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Maamer Slimani, Karim Chamari, Bianca Miarka, Fabricio B. Del Vecchio and Foued Chéour

Abstract

Plyometric training (PT) is a very popular form of physical conditioning of healthy individuals that has been extensively studied over the last decades. In this article, we critically review the available literature related to PT and its effects on physical fitness in team sport athletes. We also considered studies that combined PT with other popular training modalities (e.g. strength/sprint training). Generally, short-term PT (i.e. 2-3 sessions a week for 4-16 weeks) improves jump height, sprint and agility performances in team sport players. Literature shows that short PT (<8 weeks) has the potential to enhance a wide range of athletic performance (i.e. jumping, sprinting and agility) in children and young adult amateur players. Nevertheless, 6 to 7 weeks training appears to be too short to improve physical performance in elite male players. Available evidence suggests that short-term PT on non-rigid surfaces (i.e. aquatic, grass or sand-based PT) could elicit similar increases in jumping, sprinting and agility performances as traditional PT. Furthermore, the combination of various plyometric exercises and the bilateral and unilateral jumps could improve these performances more than the use of single plyometric drills or traditional PT. Thus, the present review shows a greater effect of PT alone on jump and sprint (30 m sprint performance only) performances than the combination of PT with sprint/strength training. Although many issues related to PT remain to be resolved, the results presented in this review allow recommending the use of well-designed and sport-specific PT as a safe and effective training modality for improving jumping and sprint performance as well as agility in team sport athletes.

Open access

Ciro José Brito, Bianca Miarka, Alfonso López Díaz de Durana and David H. Fukuda

Abstract

Previous studies indicate positive home advantage in judo; however, the factors that influence home advantage have yet to be fully explored. This study investigated the potential differences in technical-tactical variables between home and visiting athletes. A total of 1411 video recorded matches were analyzed (123 home, 1288 away) from 36 international judo competitions contested in 2011-12. The matches were analyzed by the following criteria: combat phases (approach, gripping, attack, defense, groundwork and pause), penalties (by the athlete or the opponent) and the types of attacks (with or without a score). Elite judo athletes competing in their home country attacked more frequently using trunk/leg couple techniques (p < 0.011) and scored more frequently with arm/leg couple techniques (p < 0.001), while visiting judo athletes received fewer scores from penalties (p < 0.001) and engaged in more frequent pauses during competition (p < 0.01). The results of this study provide an outline of technical-tactical differences that may contribute to home advantage in judo.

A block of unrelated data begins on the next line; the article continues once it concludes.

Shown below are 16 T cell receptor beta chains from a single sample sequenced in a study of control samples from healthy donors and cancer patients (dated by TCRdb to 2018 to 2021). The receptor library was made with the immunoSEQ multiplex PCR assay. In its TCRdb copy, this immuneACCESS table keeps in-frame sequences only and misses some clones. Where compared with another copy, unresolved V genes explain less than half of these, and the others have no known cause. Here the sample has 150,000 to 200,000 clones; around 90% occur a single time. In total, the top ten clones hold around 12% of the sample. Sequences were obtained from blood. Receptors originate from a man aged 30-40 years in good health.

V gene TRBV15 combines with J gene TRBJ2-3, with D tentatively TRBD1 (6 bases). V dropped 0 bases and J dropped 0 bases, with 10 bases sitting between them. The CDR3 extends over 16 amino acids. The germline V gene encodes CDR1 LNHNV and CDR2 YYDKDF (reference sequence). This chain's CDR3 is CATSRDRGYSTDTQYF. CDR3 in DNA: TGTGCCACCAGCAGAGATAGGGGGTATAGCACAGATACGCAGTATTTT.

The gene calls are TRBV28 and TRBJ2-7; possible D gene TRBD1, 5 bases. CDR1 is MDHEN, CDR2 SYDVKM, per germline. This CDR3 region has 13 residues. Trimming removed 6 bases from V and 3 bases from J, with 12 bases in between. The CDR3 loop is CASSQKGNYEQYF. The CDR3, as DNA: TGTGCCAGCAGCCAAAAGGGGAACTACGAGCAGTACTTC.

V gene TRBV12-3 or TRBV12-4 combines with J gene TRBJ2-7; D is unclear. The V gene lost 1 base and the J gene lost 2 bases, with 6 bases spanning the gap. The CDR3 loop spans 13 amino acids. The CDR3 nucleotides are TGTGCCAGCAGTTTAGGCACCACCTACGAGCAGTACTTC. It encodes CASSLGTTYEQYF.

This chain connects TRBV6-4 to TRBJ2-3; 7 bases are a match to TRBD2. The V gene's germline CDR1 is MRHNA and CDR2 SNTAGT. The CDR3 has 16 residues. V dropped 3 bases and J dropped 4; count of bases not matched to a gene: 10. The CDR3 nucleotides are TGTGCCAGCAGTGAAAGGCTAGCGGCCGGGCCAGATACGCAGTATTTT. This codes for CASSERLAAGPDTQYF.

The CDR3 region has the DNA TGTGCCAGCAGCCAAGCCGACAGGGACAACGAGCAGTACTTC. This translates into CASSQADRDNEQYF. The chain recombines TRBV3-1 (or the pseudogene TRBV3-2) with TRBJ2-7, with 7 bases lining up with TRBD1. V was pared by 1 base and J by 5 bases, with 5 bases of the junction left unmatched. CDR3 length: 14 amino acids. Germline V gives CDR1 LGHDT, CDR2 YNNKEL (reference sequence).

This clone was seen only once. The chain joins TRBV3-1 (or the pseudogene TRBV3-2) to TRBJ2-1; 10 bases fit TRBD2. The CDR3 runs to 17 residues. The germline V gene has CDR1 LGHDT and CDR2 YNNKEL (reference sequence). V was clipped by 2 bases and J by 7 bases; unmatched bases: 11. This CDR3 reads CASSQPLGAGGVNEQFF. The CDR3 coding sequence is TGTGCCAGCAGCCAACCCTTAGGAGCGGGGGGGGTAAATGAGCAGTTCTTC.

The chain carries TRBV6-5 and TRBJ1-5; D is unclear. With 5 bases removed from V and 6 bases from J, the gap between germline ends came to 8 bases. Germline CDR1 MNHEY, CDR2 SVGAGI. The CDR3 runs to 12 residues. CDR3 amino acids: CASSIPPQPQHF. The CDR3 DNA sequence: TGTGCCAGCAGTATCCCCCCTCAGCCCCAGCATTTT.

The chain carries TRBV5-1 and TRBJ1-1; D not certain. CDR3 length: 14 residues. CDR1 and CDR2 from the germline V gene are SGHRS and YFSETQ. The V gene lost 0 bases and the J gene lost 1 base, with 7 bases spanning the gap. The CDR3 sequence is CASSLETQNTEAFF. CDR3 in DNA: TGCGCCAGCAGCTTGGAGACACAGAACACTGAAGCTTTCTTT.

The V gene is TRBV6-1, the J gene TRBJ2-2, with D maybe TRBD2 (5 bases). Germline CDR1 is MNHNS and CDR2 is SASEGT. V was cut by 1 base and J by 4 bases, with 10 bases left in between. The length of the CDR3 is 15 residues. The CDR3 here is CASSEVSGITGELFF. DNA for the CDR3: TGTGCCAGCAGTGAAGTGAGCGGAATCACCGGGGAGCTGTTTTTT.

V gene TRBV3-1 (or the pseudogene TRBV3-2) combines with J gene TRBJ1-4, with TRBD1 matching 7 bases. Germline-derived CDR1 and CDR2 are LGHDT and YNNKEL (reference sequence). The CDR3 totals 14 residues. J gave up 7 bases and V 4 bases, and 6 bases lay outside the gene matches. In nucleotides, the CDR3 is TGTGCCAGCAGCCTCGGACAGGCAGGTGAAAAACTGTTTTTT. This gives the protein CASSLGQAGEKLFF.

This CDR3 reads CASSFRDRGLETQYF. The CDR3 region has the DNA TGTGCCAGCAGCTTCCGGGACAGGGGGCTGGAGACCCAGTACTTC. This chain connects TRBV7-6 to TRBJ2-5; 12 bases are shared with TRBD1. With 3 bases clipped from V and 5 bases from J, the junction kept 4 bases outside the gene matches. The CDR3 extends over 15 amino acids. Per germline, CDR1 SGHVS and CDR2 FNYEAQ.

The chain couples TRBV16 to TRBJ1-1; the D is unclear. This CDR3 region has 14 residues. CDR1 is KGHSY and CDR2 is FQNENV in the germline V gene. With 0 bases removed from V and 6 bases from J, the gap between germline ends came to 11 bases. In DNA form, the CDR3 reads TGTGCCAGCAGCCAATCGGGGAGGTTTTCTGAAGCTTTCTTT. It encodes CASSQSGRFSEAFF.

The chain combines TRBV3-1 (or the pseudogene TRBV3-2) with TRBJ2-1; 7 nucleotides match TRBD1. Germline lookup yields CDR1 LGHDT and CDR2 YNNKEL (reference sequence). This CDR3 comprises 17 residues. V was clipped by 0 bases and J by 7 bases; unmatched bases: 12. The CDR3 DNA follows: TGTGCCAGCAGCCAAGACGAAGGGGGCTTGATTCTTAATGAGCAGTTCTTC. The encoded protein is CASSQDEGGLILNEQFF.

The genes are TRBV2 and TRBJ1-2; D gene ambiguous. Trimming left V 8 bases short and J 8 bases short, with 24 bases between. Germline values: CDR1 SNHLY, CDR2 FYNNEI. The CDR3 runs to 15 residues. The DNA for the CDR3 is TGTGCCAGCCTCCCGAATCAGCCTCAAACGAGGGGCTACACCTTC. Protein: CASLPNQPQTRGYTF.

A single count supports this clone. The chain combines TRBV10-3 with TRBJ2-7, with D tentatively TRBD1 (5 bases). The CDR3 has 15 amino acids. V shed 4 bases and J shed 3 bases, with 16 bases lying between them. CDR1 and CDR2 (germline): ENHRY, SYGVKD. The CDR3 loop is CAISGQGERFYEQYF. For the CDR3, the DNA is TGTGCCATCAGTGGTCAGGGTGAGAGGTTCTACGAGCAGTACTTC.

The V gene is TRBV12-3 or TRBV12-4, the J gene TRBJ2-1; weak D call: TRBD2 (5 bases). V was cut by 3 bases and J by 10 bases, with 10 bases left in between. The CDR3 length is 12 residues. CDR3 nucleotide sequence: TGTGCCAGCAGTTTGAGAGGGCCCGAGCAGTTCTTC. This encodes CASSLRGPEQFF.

Open access

Bianca Miarka, Ciro José Brito, John Amtmann, Cláudio Córdova, Fabio dal Bello and Suzi Camey

Abstract

The present study aimed to compare pacing and decision making of athletes competing in judo, with particular attention paid to effort-pause ratios occurring in the championship phases of the Olympic Games and non-Olympic Games. The sample was composed of 53,403 sequential actions analyzed during 611 performances of the non-Olympic Games (eliminatory n = 330, quarterfinals n = 60, semi-final n = 88, repechage n = 21, third place playoff n = 26, and final n = 79) and 163 from the Olympic Games (eliminatory n = 71, quarterfinals n = 13, semi-final n = 26, repechage n = 20, third place playoff n = 24, and final n = 14). The analysis of effort-pause ratios included separating bouts into states of approach, gripping, attack, groundwork and pause, according to frequency and time. A Markov multi-state model and analysis of variance were applied (p ≤ 0.05). Approach time presented differences of the eliminatory Olympic Games (7.3 ± 3.2 s) versus final non-Olympic Games (6.0 ± 2.2s), and the third place playoff Olympic Games (8.1 ± 2.3 s) versus semi-final (6.2 ± 2.4 s) and third place playoff (5.9 ± 2.1 s) of the non-Olympic Games, and the semi-final Olympic Games (8.6 ± 2.3 s) versus eliminatory (6.5 ± 2.3 s), quarter-finals (6.5 ± 1.7 s), semi-final (6.2 ± 2.4 s), repechage (6.2 ± 2.2 s), third place playoff (5.9 ± 2.1 s), and final (6.0 ± 2.0 s) of the non-Olympic Games. Pause time presented differences of the semi-final Olympic Games (6.8 ± 2.1 s) versus eliminatory (5.1 ± 3.1 s). The present data suggest a focus on pacing strategy during championship phases, which mimic the requirements of judo combats.